12-Way Intel / AMD Integrated Graphics Linux Tests On Ubuntu 18.10
Written by Michael Larabel in Display Drivers on 28 September 2018. Page 1 of 4. 9 Comments

Here is a fresh look at the current Linux OpenGL/Vulkan performance of various new and old Intel/AMD systems with integrated graphics using Ubuntu 18.10.

With Ubuntu 18.10 around the corner, I've been carrying out some fresh benchmarks and do have a low-end Linux system benchmark comparison coming up soon. Today is looking at the graphics performance, which was benchmarked in the state it was a few days ago with the Linux 4.18 kernel, GNOME Shell 3.30.0, X.Org Server 1.20.1, and Mesa 18.1.5. Since then Mesa 18.2.1 was added to the archive, so unfortunately this particular article missed out on that upgrade, but the comparison is still very much relevant with not being many changes for the hardware covered by this comparison and the OpenGL/Vulkan software under test. The systems ended up being used for testing included:

- Pentium G3258
- Pentium G4400
- Core i3 4130
- Core i3 7100
- Core i3 8100
- Core i5 3470
- Core i5 8400
- Core i7 5775C
- Core i7 8700K
- A10-7850K
- A10-7870K
- Ryzen 3 2200G

Originally the intent was also to finally have a good Raven Ridge Linux comparison too... The initial desktop Raven Ridge launch was quite buggy on Linux and it turned out at least a share of those problems were due to problematic firmware compared to what the AMD Linux developers had been developing against as part of their Raven Ridge bring-up. Since May, the Ryzen 5 2400G had been playing well on Linux while my Ryzen 3 2200G box was not. So going into this comparison I had the hope the Ryzen 3 2200G was now playing nicely.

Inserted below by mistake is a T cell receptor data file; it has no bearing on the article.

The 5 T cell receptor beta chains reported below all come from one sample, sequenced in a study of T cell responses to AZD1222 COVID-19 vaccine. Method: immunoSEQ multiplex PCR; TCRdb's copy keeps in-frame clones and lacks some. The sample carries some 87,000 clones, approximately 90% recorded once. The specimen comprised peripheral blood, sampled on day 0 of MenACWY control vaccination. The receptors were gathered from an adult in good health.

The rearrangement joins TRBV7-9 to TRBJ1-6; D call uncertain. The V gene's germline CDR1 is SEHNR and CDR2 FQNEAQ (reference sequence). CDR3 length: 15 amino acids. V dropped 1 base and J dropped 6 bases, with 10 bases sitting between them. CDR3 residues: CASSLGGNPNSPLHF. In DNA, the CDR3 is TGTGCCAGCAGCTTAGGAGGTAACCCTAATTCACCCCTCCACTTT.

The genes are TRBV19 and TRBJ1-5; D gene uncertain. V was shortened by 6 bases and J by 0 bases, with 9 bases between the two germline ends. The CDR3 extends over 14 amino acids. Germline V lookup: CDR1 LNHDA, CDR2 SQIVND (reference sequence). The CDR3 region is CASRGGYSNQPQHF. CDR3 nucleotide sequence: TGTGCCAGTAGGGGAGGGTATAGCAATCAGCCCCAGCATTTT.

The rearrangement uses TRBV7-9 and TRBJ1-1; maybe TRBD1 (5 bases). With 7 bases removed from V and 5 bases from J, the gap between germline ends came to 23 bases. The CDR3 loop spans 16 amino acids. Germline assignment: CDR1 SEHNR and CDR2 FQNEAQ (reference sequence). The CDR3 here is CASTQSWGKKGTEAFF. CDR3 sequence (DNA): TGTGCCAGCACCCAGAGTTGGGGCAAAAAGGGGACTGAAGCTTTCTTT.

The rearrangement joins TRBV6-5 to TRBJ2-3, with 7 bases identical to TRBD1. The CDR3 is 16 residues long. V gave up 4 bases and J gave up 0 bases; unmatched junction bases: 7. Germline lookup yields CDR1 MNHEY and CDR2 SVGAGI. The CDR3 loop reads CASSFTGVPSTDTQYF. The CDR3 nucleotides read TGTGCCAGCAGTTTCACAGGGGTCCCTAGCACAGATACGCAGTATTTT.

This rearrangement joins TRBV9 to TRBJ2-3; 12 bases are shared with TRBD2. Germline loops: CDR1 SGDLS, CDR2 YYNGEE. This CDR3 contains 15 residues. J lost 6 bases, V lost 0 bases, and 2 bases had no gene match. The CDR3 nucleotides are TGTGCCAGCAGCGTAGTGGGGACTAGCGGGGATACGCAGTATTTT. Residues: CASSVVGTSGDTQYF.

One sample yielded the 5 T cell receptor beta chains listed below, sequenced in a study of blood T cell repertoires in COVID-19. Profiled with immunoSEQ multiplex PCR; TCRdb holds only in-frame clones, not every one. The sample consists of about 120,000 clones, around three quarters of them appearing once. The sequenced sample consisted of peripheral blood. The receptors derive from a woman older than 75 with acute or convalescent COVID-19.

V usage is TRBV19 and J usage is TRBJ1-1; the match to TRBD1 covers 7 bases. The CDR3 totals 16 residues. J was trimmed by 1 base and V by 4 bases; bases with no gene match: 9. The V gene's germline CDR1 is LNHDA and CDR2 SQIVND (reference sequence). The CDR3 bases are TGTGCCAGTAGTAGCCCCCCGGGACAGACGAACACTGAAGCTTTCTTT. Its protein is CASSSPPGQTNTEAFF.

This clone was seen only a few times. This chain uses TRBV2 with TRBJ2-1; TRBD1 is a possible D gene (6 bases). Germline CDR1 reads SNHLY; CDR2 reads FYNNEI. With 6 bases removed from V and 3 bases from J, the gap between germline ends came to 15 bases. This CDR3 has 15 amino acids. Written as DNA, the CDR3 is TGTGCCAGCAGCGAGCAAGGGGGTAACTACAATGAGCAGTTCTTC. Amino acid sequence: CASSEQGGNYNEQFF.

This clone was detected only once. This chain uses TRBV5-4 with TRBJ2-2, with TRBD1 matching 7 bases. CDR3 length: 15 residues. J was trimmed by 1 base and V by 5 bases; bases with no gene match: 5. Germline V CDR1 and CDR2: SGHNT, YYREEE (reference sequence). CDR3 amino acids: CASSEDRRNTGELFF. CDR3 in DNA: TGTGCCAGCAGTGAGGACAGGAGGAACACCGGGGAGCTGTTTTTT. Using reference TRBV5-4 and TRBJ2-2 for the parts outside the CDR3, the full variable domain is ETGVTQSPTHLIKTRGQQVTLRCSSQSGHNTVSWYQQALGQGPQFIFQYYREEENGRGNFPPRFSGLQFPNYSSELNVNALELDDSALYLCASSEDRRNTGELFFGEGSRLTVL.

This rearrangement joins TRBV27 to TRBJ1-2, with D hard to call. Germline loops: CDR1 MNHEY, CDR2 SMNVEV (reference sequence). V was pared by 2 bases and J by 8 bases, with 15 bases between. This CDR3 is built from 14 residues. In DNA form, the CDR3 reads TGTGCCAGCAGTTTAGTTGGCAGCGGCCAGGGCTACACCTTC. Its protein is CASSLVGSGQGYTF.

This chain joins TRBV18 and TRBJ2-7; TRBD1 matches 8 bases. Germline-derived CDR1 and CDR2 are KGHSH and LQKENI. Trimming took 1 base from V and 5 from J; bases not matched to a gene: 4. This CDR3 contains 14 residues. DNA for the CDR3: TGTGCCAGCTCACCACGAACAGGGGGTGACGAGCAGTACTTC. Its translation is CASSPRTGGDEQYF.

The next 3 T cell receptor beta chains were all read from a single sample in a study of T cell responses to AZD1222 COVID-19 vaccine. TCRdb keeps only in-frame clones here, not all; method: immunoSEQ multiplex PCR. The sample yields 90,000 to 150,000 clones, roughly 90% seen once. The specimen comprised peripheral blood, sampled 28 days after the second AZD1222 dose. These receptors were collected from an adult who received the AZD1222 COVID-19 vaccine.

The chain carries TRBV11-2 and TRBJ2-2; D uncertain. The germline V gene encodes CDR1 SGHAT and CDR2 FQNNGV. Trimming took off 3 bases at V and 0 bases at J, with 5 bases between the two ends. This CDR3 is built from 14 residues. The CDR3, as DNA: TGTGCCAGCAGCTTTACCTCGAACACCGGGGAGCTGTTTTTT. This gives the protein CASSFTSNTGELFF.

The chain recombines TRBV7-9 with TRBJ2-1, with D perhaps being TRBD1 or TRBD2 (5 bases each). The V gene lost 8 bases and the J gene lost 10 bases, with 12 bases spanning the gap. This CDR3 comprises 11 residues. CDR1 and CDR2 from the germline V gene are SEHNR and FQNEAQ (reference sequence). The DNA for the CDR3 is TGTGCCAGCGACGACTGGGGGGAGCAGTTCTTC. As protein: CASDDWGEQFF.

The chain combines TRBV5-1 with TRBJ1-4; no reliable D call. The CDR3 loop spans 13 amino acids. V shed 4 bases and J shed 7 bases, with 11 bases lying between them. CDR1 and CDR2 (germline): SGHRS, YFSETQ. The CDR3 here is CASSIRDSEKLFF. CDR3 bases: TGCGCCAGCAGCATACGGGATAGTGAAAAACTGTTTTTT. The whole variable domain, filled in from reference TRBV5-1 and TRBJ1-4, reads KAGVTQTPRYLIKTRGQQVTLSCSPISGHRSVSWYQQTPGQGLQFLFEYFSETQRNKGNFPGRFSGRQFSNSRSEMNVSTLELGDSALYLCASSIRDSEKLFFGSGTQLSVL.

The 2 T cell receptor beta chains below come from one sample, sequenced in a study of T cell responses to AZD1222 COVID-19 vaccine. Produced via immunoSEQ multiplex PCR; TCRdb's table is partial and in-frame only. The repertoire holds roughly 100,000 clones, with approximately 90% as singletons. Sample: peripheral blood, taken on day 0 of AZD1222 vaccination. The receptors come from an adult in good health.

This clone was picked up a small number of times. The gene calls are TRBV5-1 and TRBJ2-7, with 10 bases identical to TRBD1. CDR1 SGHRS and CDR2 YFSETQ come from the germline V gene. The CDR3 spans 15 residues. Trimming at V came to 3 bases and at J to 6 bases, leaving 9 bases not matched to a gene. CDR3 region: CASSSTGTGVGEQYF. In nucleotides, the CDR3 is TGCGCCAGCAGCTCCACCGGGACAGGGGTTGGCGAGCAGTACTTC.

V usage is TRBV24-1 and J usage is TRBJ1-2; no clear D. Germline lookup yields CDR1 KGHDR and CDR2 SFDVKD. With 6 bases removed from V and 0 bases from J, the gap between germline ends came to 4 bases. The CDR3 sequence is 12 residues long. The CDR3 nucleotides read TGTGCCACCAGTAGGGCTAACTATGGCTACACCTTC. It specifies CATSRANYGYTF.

Indeed, when upgrading the firmware on the motherboard to the latest available and running with the Ubuntu 18.10 stack, the Ryzen 3 2200G system was now running without any screen corruption, stability issues, or other problems. That desktop APU system is now working great on Linux! But when it came to testing the Ryzen 5 2400G system and also upgrading its firmware again while using the same Ubuntu 18.10 image, it was back to being a wreck.

These pictures were of the state with the latest firmware and on Ubuntu 18.10... There were clear problems with damage tracking, corruption, and when trying to run various games/benchmarks there would be hangs within a few minutes. I tried adjusting the memory frequency, available video memory to the Vega APU, etc, to no avail. So the Ryzen 5 2400G was left out of this comparison but at least the Ryzen 3 2200G is now at play.



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